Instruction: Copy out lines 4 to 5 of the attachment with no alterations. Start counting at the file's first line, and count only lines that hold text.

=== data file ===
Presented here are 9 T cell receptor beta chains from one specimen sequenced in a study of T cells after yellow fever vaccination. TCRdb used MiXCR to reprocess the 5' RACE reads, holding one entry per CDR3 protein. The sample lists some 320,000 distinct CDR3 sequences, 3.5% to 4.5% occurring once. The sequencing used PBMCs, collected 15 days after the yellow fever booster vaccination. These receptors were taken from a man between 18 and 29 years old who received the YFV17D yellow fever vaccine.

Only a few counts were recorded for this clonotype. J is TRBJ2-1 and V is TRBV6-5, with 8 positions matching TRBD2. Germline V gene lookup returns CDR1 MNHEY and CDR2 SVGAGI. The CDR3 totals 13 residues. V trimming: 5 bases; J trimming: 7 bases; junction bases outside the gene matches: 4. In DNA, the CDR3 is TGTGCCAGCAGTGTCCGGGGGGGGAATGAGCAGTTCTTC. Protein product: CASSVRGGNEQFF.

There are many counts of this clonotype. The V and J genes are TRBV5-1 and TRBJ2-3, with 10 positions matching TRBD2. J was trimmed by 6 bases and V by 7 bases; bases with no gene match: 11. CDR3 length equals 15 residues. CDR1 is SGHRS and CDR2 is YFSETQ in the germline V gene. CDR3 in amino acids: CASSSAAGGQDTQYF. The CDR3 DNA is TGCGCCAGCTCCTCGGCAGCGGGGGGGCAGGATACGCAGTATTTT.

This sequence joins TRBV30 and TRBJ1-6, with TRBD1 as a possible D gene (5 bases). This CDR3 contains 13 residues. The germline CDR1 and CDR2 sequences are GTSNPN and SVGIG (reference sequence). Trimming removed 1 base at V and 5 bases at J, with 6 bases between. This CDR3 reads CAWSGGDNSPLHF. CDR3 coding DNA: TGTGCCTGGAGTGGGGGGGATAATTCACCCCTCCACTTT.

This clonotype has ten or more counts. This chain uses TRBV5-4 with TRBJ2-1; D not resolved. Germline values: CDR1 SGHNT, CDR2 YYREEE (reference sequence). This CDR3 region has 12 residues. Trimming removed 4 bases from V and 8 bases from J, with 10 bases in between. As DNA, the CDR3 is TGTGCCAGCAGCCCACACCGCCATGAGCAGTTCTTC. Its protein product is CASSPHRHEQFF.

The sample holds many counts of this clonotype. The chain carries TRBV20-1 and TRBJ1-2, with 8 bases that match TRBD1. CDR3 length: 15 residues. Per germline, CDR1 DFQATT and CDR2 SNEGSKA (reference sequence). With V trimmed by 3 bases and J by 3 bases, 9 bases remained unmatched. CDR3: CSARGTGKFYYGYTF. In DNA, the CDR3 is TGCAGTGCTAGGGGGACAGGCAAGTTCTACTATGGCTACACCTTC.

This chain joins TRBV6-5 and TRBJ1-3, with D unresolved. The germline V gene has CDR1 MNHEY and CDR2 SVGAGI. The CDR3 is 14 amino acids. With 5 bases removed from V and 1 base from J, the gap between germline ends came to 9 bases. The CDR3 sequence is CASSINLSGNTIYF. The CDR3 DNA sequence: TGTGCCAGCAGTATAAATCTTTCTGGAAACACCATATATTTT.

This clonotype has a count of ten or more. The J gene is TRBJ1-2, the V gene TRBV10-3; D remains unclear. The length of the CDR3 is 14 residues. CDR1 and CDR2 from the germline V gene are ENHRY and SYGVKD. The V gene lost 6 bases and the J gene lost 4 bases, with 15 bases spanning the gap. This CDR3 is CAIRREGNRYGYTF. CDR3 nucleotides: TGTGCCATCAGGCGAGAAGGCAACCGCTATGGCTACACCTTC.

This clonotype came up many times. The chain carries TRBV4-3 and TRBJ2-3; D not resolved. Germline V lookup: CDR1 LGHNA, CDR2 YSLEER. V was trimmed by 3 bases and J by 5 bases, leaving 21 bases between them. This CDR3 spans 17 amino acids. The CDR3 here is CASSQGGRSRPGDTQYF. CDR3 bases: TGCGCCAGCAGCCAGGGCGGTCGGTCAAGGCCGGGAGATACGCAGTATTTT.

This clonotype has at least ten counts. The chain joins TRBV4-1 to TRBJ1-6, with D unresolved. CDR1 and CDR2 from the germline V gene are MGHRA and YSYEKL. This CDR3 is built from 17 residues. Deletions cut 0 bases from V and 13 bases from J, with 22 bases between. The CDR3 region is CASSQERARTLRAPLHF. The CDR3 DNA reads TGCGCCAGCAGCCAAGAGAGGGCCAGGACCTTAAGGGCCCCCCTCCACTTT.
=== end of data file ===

This sequence joins TRBV30 and TRBJ1-6, with TRBD1 as a possible D gene (5 bases). This CDR3 contains 13 residues. The germline CDR1 and CDR2 sequences are GTSNPN and SVGIG (reference sequence). Trimming removed 1 base at V and 5 bases at J, with 6 bases between. This CDR3 reads CAWSGGDNSPLHF. CDR3 coding DNA: TGTGCCTGGAGTGGGGGGGATAATTCACCCCTCCACTTT.

This clonotype has ten or more counts. This chain uses TRBV5-4 with TRBJ2-1; D not resolved. Germline values: CDR1 SGHNT, CDR2 YYREEE (reference sequence). This CDR3 region has 12 residues. Trimming removed 4 bases from V and 8 bases from J, with 10 bases in between. As DNA, the CDR3 is TGTGCCAGCAGCCCACACCGCCATGAGCAGTTCTTC. Its protein product is CASSPHRHEQFF.